Faced with this uncertainty and the revelations about warrantless surveillance, the Senate created the Church Committee to investigate the executive branch’s use of warrantless surveillance. The committee’s report provided revelations much like those that are coming to light today as a result of Edward Snowden’s leaks. The committee’s report, which is actually 14 separate reports regarding intelligence abuses, provides one of the most extensive, in-depth examinations of the use and abuse of surveillance powers in the United States. The Church Report revealed that from the early 1960s to 1972, the NSA targeted certain Americans’ international communications by placing their names on a watch list. It contended that intercepting these Americans’ communications was part of monitoring programs it was conducting against international communications channels. As is the case in news reports today, “to those Americans who have had their communications—sent with the expectation that they were private—intentionally intercepted and disseminated by their Government, the knowledge that NSA did not monitor specific communications channels solely to acquire their message is of little comfort.” Church Report, supra, at 735.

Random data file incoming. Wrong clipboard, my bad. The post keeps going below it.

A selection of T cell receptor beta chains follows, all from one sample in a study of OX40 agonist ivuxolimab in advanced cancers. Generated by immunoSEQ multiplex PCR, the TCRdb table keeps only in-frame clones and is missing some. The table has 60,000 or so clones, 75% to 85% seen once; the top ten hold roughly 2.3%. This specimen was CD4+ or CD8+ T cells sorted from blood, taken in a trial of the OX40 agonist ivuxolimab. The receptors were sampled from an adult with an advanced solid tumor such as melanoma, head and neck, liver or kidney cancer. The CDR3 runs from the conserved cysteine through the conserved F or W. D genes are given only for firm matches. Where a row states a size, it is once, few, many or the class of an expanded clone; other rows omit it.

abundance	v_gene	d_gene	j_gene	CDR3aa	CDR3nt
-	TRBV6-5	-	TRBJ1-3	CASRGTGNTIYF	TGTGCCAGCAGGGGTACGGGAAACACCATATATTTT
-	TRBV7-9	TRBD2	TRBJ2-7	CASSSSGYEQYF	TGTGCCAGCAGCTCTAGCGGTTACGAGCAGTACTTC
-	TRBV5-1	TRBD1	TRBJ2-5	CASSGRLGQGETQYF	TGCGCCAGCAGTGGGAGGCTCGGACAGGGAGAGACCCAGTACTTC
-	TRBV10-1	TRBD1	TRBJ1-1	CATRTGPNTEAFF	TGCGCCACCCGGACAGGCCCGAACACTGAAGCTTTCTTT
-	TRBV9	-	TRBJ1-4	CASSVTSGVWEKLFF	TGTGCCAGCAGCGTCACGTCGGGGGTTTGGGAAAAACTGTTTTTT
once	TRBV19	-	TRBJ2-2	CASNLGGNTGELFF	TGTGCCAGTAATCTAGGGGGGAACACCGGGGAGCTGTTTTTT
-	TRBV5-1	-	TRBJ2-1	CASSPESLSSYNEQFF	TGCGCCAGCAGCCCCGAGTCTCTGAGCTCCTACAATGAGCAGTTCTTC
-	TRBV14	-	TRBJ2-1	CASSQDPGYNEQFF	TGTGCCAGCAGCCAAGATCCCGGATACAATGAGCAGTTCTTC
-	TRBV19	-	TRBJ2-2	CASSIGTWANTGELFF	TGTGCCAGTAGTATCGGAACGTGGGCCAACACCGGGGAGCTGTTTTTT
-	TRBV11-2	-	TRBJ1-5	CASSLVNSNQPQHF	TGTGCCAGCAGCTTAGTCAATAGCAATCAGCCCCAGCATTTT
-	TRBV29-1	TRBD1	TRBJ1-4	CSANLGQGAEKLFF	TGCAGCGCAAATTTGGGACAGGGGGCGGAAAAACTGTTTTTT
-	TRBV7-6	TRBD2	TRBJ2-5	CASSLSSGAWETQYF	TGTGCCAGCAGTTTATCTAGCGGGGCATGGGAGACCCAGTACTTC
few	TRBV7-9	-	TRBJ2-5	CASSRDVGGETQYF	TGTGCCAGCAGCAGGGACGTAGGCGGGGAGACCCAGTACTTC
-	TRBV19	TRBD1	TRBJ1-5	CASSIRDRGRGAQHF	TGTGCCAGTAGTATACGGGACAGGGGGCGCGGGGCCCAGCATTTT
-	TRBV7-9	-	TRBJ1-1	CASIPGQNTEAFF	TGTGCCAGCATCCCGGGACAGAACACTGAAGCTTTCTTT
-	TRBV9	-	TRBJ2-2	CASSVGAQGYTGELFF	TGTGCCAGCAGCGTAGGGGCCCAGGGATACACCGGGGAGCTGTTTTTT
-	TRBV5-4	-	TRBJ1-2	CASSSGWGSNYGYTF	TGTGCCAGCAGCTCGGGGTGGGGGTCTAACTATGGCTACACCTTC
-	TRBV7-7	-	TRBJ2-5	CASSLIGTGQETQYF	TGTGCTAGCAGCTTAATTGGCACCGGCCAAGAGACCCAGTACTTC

History tends to repeat itself. Today, newspapers have reported that the NSA engages in bulk telephone records surveillance using the “Business Records” provision in section 215 of FISA (50 U.S.C. § 1861). This bulk surveillance, however, isn’t anything new. The Church Report provides shockingly similar revelations about the NSA’s Operation SHAMROCK. Much like recent revelations about today’s bulk records collection, Operation SHAMROCK, which lasted all the way from August 1945 until May 1975, collected millions of telegrams leaving or transiting the United States and monitored certain telephone links between the United States and South America. As part of this monitoring, the NSA intercepted Americans’ international communications and disseminated those communications to other intelligence agencies. In doing so, the NSA “never informed the companies that it was analyzing and disseminating telegrams of Americans.” Unlike today, however, “the companies, who had feared in 1945 that their conduct might be illegal, apparently never sought assurances that NSA was limiting its use to the messages of foreign targets once the intercept program had begun.” Church Report, supra, at 740–41.